The Main Library located in downtown Little Rock moved into the renovated Fones building, constructed in 1920 as a warehouse for Fones Bros. Hardware, in 1997. This move to what became the River Market District of downtown Little Rock was necessitated by the condition of the building located on Louisiana Street and the difficulty of making renovations.
The library has been led by a number of trained librarians over the decades. Dorothy Lyon replaced Pugsley as the librarian in 1912, serving until 1918. Four other librarians (Beatrice Prall 1918–1926, Vera Snook 1926–1948, Catherine Chew 1948–1957, and Margaret Burkhead 1957–1969) led the Little Rock Public Library until 1970, when Alice Newton Gray took the position. She led the library into the merger that created CALS. After she died in 1978, she was succeeded by Rosemary Scarbrough Martin, who led the system until 1989, when Bobby Roberts became the director. Among the achievements of his long tenure were the construction of the Arkansas Studies Institute in 2009 (renamed the Bobby L. Roberts Library of Arkansas History & Art) and the Hillary Rodham Clinton Children’s Library & Learning Center in 2013. Executive Director Nate Coulter was selected by the library’s board in December 2015.
CALS administrative offices are located in the Main Library. Located within the same complex, known as Library Square, is the Roberts Library, which houses both the Butler Center for Arkansas Studies (created in 1997 through an endowment by Richard C. Butler Sr. as the Arkansas history/genealogy research and art department of CALS) and the Center for Arkansas History and Culture, which is part of the University of Arkansas at Little Rock (UA Little Rock). Also located at Library Square is the Arcade Building, which houses the CALS Ron Robinson Theater and archival staff work space for both Butler Center and UA Little Rock employees, as well as the Cox Creative Center, which houses the Bookstore at Library Square. A multi-story parking deck was added to Library Square in 2016. The street-level space was leased by UA Little Rock in 2018 to use as meeting space and for recruitment and outreach efforts. The facility also showcases Joe Jones’s restored mural The Struggle in the South.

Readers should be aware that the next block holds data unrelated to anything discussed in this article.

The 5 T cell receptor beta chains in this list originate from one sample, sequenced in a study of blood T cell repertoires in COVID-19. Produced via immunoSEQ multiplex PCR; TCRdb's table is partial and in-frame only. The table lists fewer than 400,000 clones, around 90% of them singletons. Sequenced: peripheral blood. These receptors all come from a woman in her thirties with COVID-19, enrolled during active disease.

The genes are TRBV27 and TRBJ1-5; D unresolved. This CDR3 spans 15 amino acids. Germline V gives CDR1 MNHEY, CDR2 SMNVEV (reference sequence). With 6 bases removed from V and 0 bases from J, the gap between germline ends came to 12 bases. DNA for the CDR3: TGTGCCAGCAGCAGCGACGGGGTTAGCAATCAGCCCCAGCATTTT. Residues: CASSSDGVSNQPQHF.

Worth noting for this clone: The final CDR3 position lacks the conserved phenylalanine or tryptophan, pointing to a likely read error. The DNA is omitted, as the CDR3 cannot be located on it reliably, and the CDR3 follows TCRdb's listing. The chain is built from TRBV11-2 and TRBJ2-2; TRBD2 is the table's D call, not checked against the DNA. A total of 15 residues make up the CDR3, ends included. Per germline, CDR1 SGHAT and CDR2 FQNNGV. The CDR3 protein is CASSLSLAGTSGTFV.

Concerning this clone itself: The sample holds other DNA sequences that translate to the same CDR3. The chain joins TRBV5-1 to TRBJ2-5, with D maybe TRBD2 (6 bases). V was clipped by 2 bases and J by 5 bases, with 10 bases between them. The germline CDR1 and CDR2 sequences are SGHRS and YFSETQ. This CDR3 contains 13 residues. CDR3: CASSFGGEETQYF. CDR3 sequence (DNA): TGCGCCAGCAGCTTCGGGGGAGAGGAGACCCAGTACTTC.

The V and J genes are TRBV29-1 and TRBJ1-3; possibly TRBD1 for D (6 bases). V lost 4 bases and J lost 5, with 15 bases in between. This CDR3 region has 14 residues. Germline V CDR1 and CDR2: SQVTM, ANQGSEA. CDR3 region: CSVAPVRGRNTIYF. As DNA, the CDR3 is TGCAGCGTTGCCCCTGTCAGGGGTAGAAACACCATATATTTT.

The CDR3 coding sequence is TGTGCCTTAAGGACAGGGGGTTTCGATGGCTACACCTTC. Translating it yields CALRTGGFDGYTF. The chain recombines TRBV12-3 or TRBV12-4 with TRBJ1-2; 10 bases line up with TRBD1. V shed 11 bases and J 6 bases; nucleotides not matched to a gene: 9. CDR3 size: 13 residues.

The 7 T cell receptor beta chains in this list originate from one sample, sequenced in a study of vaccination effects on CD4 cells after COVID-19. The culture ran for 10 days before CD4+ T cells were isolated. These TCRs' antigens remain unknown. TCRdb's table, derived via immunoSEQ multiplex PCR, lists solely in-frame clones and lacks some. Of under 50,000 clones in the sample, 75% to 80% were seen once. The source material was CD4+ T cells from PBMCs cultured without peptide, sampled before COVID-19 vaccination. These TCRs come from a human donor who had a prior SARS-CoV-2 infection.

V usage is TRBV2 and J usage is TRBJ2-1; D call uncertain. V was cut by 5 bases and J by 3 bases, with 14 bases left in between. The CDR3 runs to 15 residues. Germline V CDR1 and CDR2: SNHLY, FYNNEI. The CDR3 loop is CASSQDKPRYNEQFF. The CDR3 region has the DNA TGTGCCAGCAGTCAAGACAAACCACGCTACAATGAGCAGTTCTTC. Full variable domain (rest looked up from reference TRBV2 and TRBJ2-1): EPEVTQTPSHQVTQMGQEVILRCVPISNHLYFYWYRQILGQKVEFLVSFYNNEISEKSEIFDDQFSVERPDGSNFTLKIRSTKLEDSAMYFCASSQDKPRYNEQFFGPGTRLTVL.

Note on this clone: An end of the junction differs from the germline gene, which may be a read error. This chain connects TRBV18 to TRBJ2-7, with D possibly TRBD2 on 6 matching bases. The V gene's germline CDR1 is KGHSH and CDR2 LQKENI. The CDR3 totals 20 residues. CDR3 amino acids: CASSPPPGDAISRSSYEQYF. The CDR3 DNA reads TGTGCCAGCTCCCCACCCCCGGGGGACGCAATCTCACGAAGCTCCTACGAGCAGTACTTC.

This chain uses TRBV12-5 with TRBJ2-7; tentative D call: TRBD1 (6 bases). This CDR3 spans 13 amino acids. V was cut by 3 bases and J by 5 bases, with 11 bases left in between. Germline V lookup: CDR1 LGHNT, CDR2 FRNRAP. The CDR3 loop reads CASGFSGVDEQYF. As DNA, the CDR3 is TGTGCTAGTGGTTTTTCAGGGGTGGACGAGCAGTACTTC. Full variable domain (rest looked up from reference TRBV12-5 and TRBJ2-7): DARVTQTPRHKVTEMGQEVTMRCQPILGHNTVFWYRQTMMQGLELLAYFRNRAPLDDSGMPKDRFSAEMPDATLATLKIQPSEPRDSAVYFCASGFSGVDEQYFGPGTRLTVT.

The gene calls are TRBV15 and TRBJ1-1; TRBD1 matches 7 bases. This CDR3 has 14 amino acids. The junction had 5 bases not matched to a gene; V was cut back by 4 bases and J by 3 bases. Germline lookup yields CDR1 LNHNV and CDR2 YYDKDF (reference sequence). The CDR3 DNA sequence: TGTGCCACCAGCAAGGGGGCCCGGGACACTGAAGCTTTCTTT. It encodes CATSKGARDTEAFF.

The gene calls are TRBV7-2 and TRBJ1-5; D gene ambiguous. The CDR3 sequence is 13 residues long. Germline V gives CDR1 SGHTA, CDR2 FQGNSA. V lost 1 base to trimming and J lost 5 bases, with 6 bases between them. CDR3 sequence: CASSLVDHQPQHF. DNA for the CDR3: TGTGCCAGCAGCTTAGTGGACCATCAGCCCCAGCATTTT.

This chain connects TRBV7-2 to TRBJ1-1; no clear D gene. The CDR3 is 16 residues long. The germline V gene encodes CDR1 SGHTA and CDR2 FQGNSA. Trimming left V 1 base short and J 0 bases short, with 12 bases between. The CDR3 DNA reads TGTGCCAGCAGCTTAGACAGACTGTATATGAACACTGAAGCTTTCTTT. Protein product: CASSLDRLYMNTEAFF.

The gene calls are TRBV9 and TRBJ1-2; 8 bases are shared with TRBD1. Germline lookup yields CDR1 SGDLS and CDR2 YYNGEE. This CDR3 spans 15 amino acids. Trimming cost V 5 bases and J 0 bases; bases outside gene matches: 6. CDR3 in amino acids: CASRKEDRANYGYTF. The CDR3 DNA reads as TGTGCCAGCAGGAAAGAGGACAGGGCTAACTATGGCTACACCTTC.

The Aerospace Library operated in eastern Little Rock in the Aerospace Education Center from 1995 to 2010. By 2018, a total of fourteen libraries were serving Little Rock, Sherwood, Perryville, Wrightsville (Pulaski County), and Maumelle (Pulaski County), as well as other communities and unincorporated areas in Pulaski and Perry counties:
- Adolphine Fletcher Terry Library in Little Rock (opened in 1990)
- Amy Sanders Library in Sherwood (opened as Sherwood City Library in 1973; new building opened as Amy Sanders Library in 1989; new building opened in 2018)
- Dee Brown Library in Little Rock (opened in 1976; moved in 1979; new building opened in 2002)
- Esther DeWitt Nixon Library in Jacksonville (opened as the Jacksonville City Library in 1959; renamed Esther DeWitt Nixon Library in 1992; new building opened in 2009)
- Hillary Rodham Clinton Children’s Library & Learning Center in Little Rock (opened in 2013)
- John Gould Fletcher Library in Little Rock (opened in 1974; new building opened in 1996)
- Main Library (opened in the former Fones Building in 1997)
- Maumelle Library in Maumelle (opened 1996)
- Max Milam Library in Perryville (opened as the Perry County Library in 1996; new building opened in 1993)
- Millie Brooks Library in Wrightsville (opened in 2013)
- Oley E. Rooker Library in Little Rock (opened in 2010)
- Roosevelt Thompson Library in Little Rock (opened in 2004)
- Sidney S. McMath Library in Little Rock (opened in 2004)
- Sue Cowan Williams Library in Little Rock (opened in 1997)
For additional information:
Central Arkansas Library System. http://www.cals.org (accessed January 7, 2019).
Schuette, Shirley, and Nathania Sawyer. From Carnegie to Cyberspace: 100 Years at the Central Arkansas Library System. Little Rock: Butler Center Books, 2010.
Tillman, Rosebud Harris. “The History of Public Library Service to Negroes in Little Rock, Arkansas, 1917–1951.” (1953). ETD Collection for AUC Robert W. Woodruff Library. Paper 1650. Online at http://citeseerx.ist.psu.edu/viewdoc/download?doi=10.1.1.865.9409&rep=rep1&type=pdf (accessed January 7, 2019).
Henderson State University
Last Updated: 01/30/2019